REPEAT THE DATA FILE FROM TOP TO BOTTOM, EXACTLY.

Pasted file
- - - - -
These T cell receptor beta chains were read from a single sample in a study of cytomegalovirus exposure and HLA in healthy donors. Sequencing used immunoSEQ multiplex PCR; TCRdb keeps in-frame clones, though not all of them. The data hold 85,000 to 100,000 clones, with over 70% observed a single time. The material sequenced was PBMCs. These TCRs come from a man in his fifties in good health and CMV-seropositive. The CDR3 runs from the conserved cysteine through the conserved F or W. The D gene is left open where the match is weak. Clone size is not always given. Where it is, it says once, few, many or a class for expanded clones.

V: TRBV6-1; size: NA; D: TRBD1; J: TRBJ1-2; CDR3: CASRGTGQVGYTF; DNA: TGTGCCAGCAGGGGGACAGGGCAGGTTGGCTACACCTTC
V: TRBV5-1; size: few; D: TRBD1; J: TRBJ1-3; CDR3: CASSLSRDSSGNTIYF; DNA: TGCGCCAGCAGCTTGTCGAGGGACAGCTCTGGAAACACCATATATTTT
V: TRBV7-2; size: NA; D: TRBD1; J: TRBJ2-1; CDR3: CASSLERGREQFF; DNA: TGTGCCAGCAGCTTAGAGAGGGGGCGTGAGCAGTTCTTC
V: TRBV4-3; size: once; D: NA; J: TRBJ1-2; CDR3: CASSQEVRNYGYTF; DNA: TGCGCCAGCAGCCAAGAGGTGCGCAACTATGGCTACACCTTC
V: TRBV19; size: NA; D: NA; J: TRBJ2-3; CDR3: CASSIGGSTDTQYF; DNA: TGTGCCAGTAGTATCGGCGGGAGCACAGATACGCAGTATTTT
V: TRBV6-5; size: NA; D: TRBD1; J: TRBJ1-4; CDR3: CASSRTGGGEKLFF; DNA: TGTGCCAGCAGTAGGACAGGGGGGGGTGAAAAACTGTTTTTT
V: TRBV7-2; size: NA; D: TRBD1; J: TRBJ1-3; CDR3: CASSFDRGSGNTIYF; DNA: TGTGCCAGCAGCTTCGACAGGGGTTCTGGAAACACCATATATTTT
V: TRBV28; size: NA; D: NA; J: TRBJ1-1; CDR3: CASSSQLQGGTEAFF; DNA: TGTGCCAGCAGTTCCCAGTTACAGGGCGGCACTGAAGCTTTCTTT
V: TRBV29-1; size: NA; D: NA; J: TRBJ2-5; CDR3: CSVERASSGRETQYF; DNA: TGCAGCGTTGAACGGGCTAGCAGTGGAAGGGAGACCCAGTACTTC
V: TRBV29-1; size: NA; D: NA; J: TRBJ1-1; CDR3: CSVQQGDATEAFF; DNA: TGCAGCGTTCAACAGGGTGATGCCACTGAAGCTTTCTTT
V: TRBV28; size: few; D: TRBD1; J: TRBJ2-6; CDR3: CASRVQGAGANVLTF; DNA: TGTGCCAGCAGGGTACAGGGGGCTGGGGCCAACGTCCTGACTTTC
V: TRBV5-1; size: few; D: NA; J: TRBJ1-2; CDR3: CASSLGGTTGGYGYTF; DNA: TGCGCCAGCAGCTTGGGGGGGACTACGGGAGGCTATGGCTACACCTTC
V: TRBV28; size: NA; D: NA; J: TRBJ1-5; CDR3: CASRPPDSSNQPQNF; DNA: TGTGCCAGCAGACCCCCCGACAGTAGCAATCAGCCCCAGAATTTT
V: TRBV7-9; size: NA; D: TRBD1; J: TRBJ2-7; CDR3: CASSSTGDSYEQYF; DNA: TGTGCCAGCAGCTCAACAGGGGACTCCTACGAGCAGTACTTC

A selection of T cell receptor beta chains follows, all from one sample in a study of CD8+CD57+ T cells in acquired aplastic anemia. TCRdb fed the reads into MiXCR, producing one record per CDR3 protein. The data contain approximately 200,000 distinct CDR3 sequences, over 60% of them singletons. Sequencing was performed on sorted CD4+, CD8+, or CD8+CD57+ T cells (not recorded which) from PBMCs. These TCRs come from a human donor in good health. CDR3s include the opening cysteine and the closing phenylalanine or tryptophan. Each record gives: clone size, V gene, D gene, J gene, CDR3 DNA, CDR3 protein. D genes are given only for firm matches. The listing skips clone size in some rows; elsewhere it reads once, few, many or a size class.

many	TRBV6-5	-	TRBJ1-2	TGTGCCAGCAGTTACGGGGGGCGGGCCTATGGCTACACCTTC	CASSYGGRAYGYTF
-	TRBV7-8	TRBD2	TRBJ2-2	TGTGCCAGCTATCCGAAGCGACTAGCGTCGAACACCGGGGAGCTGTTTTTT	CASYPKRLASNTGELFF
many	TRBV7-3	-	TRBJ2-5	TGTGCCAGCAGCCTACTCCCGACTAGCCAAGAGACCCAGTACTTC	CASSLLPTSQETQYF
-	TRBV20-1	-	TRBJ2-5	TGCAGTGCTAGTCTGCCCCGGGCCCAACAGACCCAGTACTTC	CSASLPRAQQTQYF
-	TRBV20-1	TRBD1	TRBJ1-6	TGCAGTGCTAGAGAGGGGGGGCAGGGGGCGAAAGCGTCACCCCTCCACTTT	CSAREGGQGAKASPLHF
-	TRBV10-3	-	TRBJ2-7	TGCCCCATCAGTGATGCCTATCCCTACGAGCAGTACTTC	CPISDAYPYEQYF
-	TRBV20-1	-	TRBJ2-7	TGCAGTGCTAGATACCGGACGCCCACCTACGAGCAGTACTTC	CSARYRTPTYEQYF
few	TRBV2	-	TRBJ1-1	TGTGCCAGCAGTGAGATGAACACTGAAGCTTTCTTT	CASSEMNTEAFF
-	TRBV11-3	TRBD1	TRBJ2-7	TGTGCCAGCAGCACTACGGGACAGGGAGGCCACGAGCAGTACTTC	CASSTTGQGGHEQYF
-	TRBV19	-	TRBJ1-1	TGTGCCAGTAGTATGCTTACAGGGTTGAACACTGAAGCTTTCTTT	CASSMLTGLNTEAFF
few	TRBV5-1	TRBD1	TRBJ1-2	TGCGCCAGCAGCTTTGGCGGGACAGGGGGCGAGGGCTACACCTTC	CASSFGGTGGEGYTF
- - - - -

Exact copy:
These T cell receptor beta chains were read from a single sample in a study of cytomegalovirus exposure and HLA in healthy donors. Sequencing used immunoSEQ multiplex PCR; TCRdb keeps in-frame clones, though not all of them. The data hold 85,000 to 100,000 clones, with over 70% observed a single time. The material sequenced was PBMCs. These TCRs come from a man in his fifties in good health and CMV-seropositive. The CDR3 runs from the conserved cysteine through the conserved F or W. The D gene is left open where the match is weak. Clone size is not always given. Where it is, it says once, few, many or a class for expanded clones.

V: TRBV6-1; size: NA; D: TRBD1; J: TRBJ1-2; CDR3: CASRGTGQVGYTF; DNA: TGTGCCAGCAGGGGGACAGGGCAGGTTGGCTACACCTTC
V: TRBV5-1; size: few; D: TRBD1; J: TRBJ1-3; CDR3: CASSLSRDSSGNTIYF; DNA: TGCGCCAGCAGCTTGTCGAGGGACAGCTCTGGAAACACCATATATTTT
V: TRBV7-2; size: NA; D: TRBD1; J: TRBJ2-1; CDR3: CASSLERGREQFF; DNA: TGTGCCAGCAGCTTAGAGAGGGGGCGTGAGCAGTTCTTC
V: TRBV4-3; size: once; D: NA; J: TRBJ1-2; CDR3: CASSQEVRNYGYTF; DNA: TGCGCCAGCAGCCAAGAGGTGCGCAACTATGGCTACACCTTC
V: TRBV19; size: NA; D: NA; J: TRBJ2-3; CDR3: CASSIGGSTDTQYF; DNA: TGTGCCAGTAGTATCGGCGGGAGCACAGATACGCAGTATTTT
V: TRBV6-5; size: NA; D: TRBD1; J: TRBJ1-4; CDR3: CASSRTGGGEKLFF; DNA: TGTGCCAGCAGTAGGACAGGGGGGGGTGAAAAACTGTTTTTT
V: TRBV7-2; size: NA; D: TRBD1; J: TRBJ1-3; CDR3: CASSFDRGSGNTIYF; DNA: TGTGCCAGCAGCTTCGACAGGGGTTCTGGAAACACCATATATTTT
V: TRBV28; size: NA; D: NA; J: TRBJ1-1; CDR3: CASSSQLQGGTEAFF; DNA: TGTGCCAGCAGTTCCCAGTTACAGGGCGGCACTGAAGCTTTCTTT
V: TRBV29-1; size: NA; D: NA; J: TRBJ2-5; CDR3: CSVERASSGRETQYF; DNA: TGCAGCGTTGAACGGGCTAGCAGTGGAAGGGAGACCCAGTACTTC
V: TRBV29-1; size: NA; D: NA; J: TRBJ1-1; CDR3: CSVQQGDATEAFF; DNA: TGCAGCGTTCAACAGGGTGATGCCACTGAAGCTTTCTTT
V: TRBV28; size: few; D: TRBD1; J: TRBJ2-6; CDR3: CASRVQGAGANVLTF; DNA: TGTGCCAGCAGGGTACAGGGGGCTGGGGCCAACGTCCTGACTTTC
V: TRBV5-1; size: few; D: NA; J: TRBJ1-2; CDR3: CASSLGGTTGGYGYTF; DNA: TGCGCCAGCAGCTTGGGGGGGACTACGGGAGGCTATGGCTACACCTTC
V: TRBV28; size: NA; D: NA; J: TRBJ1-5; CDR3: CASRPPDSSNQPQNF; DNA: TGTGCCAGCAGACCCCCCGACAGTAGCAATCAGCCCCAGAATTTT
V: TRBV7-9; size: NA; D: TRBD1; J: TRBJ2-7; CDR3: CASSSTGDSYEQYF; DNA: TGTGCCAGCAGCTCAACAGGGGACTCCTACGAGCAGTACTTC

A selection of T cell receptor beta chains follows, all from one sample in a study of CD8+CD57+ T cells in acquired aplastic anemia. TCRdb fed the reads into MiXCR, producing one record per CDR3 protein. The data contain approximately 200,000 distinct CDR3 sequences, over 60% of them singletons. Sequencing was performed on sorted CD4+, CD8+, or CD8+CD57+ T cells (not recorded which) from PBMCs. These TCRs come from a human donor in good health. CDR3s include the opening cysteine and the closing phenylalanine or tryptophan. Each record gives: clone size, V gene, D gene, J gene, CDR3 DNA, CDR3 protein. D genes are given only for firm matches. The listing skips clone size in some rows; elsewhere it reads once, few, many or a size class.

many	TRBV6-5	-	TRBJ1-2	TGTGCCAGCAGTTACGGGGGGCGGGCCTATGGCTACACCTTC	CASSYGGRAYGYTF
-	TRBV7-8	TRBD2	TRBJ2-2	TGTGCCAGCTATCCGAAGCGACTAGCGTCGAACACCGGGGAGCTGTTTTTT	CASYPKRLASNTGELFF
many	TRBV7-3	-	TRBJ2-5	TGTGCCAGCAGCCTACTCCCGACTAGCCAAGAGACCCAGTACTTC	CASSLLPTSQETQYF
-	TRBV20-1	-	TRBJ2-5	TGCAGTGCTAGTCTGCCCCGGGCCCAACAGACCCAGTACTTC	CSASLPRAQQTQYF
-	TRBV20-1	TRBD1	TRBJ1-6	TGCAGTGCTAGAGAGGGGGGGCAGGGGGCGAAAGCGTCACCCCTCCACTTT	CSAREGGQGAKASPLHF
-	TRBV10-3	-	TRBJ2-7	TGCCCCATCAGTGATGCCTATCCCTACGAGCAGTACTTC	CPISDAYPYEQYF
-	TRBV20-1	-	TRBJ2-7	TGCAGTGCTAGATACCGGACGCCCACCTACGAGCAGTACTTC	CSARYRTPTYEQYF
few	TRBV2	-	TRBJ1-1	TGTGCCAGCAGTGAGATGAACACTGAAGCTTTCTTT	CASSEMNTEAFF
-	TRBV11-3	TRBD1	TRBJ2-7	TGTGCCAGCAGCACTACGGGACAGGGAGGCCACGAGCAGTACTTC	CASSTTGQGGHEQYF
-	TRBV19	-	TRBJ1-1	TGTGCCAGTAGTATGCTTACAGGGTTGAACACTGAAGCTTTCTTT	CASSMLTGLNTEAFF
few	TRBV5-1	TRBD1	TRBJ1-2	TGCGCCAGCAGCTTTGGCGGGACAGGGGGCGAGGGCTACACCTTC	CASSFGGTGGEGYTF